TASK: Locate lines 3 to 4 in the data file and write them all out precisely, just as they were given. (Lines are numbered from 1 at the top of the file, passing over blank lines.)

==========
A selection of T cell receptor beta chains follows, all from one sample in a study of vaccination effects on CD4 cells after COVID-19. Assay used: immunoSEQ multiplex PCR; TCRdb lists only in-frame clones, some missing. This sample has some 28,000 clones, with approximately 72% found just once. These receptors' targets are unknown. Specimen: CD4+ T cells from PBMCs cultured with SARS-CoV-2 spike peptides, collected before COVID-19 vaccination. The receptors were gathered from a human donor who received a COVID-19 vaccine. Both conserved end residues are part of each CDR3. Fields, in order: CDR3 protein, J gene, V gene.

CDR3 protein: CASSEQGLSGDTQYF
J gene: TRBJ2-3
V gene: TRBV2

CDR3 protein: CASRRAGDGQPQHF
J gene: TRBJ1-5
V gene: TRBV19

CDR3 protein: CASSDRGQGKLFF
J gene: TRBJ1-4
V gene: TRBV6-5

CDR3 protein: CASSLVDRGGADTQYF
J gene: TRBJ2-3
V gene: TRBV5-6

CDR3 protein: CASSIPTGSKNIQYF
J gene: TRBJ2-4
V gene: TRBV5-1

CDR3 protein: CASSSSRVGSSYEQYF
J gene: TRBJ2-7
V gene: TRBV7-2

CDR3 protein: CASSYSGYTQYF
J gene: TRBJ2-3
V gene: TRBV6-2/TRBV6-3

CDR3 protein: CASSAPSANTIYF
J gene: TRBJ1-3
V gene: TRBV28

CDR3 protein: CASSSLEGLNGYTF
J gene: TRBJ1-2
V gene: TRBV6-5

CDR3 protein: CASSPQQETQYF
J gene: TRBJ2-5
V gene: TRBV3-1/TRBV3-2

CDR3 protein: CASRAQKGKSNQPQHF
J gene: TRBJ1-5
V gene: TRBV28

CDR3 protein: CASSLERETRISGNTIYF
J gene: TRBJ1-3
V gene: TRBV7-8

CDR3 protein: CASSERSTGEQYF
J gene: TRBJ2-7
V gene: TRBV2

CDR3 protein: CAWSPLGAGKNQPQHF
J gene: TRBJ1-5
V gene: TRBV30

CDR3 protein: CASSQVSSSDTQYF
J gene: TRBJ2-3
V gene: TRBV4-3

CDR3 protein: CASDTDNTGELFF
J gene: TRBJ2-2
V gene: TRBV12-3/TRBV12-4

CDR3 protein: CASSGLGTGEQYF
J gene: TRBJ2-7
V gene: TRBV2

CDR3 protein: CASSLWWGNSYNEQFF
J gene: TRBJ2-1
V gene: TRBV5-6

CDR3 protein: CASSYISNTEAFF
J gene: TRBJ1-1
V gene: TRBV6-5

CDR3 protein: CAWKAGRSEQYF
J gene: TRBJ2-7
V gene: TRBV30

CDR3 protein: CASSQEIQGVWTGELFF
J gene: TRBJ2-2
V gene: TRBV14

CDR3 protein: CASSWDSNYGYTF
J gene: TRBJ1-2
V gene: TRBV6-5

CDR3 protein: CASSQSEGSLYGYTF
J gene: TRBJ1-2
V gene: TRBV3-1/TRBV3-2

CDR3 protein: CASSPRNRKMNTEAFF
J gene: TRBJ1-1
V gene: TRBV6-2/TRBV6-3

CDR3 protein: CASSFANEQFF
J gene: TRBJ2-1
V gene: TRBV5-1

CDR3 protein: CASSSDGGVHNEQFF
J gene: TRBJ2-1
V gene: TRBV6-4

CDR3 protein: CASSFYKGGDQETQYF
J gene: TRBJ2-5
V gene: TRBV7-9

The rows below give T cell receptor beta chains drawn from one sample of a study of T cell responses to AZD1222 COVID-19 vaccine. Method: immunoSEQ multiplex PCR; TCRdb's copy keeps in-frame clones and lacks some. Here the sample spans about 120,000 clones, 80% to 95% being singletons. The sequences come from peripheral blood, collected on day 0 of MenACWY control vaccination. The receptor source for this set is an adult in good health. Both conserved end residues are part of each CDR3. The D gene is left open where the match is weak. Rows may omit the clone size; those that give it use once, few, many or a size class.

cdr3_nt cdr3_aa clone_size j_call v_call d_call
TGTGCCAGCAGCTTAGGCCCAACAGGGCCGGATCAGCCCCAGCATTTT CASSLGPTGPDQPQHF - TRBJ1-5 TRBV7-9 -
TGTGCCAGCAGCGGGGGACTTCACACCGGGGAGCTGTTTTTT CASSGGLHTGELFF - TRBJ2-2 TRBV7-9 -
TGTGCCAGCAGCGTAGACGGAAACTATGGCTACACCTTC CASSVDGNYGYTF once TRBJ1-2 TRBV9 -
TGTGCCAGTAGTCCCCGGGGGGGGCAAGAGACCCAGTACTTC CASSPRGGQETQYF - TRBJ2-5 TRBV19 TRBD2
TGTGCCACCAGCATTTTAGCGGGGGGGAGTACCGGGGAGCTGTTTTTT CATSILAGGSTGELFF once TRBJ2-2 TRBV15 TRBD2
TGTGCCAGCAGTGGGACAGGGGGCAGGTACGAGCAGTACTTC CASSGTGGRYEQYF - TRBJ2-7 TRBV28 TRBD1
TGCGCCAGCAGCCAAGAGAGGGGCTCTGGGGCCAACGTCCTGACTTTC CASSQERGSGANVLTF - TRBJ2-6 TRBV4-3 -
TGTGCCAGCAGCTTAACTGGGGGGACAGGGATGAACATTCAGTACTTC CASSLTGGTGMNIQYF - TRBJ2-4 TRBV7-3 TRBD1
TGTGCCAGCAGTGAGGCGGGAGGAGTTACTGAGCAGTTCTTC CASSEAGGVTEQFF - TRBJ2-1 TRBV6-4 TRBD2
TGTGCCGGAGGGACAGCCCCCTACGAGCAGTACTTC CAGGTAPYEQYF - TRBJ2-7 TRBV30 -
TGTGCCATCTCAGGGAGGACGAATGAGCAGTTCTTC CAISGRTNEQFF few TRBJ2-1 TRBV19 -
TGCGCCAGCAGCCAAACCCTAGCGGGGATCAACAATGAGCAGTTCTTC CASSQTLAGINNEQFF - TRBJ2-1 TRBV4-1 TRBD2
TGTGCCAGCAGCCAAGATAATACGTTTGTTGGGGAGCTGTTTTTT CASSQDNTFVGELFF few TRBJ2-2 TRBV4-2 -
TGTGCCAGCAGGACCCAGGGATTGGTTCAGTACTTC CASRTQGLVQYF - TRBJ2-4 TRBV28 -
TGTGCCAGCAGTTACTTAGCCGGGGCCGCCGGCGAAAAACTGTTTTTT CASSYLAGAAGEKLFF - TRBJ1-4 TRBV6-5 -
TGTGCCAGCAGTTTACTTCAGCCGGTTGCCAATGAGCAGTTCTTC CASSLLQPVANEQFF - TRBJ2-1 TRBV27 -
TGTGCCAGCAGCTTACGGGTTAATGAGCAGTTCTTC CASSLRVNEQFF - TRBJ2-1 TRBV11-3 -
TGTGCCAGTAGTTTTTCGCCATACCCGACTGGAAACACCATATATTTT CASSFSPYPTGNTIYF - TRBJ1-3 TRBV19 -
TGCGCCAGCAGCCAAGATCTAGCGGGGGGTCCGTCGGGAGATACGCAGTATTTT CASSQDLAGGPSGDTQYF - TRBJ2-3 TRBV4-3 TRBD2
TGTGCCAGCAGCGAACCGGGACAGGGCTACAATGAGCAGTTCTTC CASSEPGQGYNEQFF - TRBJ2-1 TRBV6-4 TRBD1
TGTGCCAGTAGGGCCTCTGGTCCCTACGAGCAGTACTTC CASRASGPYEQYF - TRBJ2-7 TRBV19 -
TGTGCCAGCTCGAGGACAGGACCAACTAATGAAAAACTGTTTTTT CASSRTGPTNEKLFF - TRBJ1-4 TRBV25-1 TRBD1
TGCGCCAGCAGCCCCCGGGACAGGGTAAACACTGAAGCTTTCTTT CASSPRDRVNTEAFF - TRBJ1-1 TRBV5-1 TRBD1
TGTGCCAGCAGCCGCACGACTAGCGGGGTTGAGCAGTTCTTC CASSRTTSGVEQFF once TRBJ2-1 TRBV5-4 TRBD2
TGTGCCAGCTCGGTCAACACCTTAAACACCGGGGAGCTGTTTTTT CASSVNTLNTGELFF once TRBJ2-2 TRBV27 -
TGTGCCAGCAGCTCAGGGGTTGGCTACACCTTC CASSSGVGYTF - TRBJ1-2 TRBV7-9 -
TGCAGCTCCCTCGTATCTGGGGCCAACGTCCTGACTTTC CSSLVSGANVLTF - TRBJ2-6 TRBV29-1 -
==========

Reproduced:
J gene: TRBJ2-3
V gene: TRBV2